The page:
Author: Simon Clode
Title: Last Flight of the Pigeon A Journey Across China By Bicycle
Print Length: 235
Language: English, Francais, Italiano, Espanol, Deutsch
Format: PDF, ePub, mobi, azw, kf8, txt, ibook, Kindle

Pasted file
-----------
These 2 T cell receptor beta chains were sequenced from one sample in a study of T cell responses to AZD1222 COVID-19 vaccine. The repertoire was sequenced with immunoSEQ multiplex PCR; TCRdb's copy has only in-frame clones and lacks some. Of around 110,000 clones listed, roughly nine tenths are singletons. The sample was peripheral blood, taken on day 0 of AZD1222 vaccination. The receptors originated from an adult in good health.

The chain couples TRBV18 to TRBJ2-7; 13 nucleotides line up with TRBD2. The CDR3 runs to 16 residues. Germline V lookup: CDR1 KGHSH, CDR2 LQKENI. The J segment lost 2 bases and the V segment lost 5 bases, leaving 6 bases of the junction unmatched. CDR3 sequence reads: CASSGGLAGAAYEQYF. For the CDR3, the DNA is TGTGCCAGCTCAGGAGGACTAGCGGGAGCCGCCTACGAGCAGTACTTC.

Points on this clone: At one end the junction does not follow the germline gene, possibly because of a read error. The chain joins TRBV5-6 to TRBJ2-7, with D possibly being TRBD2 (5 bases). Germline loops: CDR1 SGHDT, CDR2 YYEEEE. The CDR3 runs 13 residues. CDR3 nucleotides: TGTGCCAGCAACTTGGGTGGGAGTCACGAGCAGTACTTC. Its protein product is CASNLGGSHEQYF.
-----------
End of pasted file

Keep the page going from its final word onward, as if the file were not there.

This is the story of a 5000km bicycle ride across China. A journey from the manic streets of the most populous nation’s capital, Beijing, all the way to Kashgar, near its most westerly edge in the province of Xinjiang. Over mountains, through deserts, and along the Silk Road, the author encounters wild dogs, furious sandstorms and tonnes of pot noodles. After moving to Beijing, Simon Clode went in search of the world’s most popular bicycle – The Flying Pigeon PA-02. The PA-02 is the bicycle that features in millions of images of China in the 1970s and 80s. Yet, despite being the most produced model of bicycle ever and being made within 100 miles of Beijing, he couldn’t find a new one anywhere. Eventually, thanks to a man in Barcelona, he managed to find one of the last remaining models, which was still in the Flying Pigeon factory in Tianjin. Ignoring all advice about the unreliability and general awfulness of the bicycle from the management team, he then cycled it 140km home to Beijing in a moment of sporting endurance heroism to rival all others that involve regular stops for Snickers. Following this triumph and in advance of Flying Pigeon’s 65th birthday, he planned to ride the Pigeon 5000km across China from Beijing to Kashgar. He trained for three months and meticulously planned a route along the one road west from Beijing. He then promptly failed in this endeavour before lunch on the very first day by destroying the bike’s back wheel with the combined weight of the luggage and himself. Despite killing the Pigeon, fearing this would be his last chance to do something as exciting, he took on the remaining 4950km on the Pigeon’s modern day successor – a nondescript 175 Giant mountain bike. This is the story of that journey: through sandstorms, police evictions, and thousands of questions about why he was wearing shorts in April. After Beijing, his route saw him ride through six provinces. First, he passed through industrial Hebei, the grasslands of Inner Mongolia, agricultural Ningxia and Gansu before the road disappeared. He was forced to take the road south into the barren no man’s land of northern Qinghai province in order to rejoin the southern branch of the Silk Road in Xinjiang.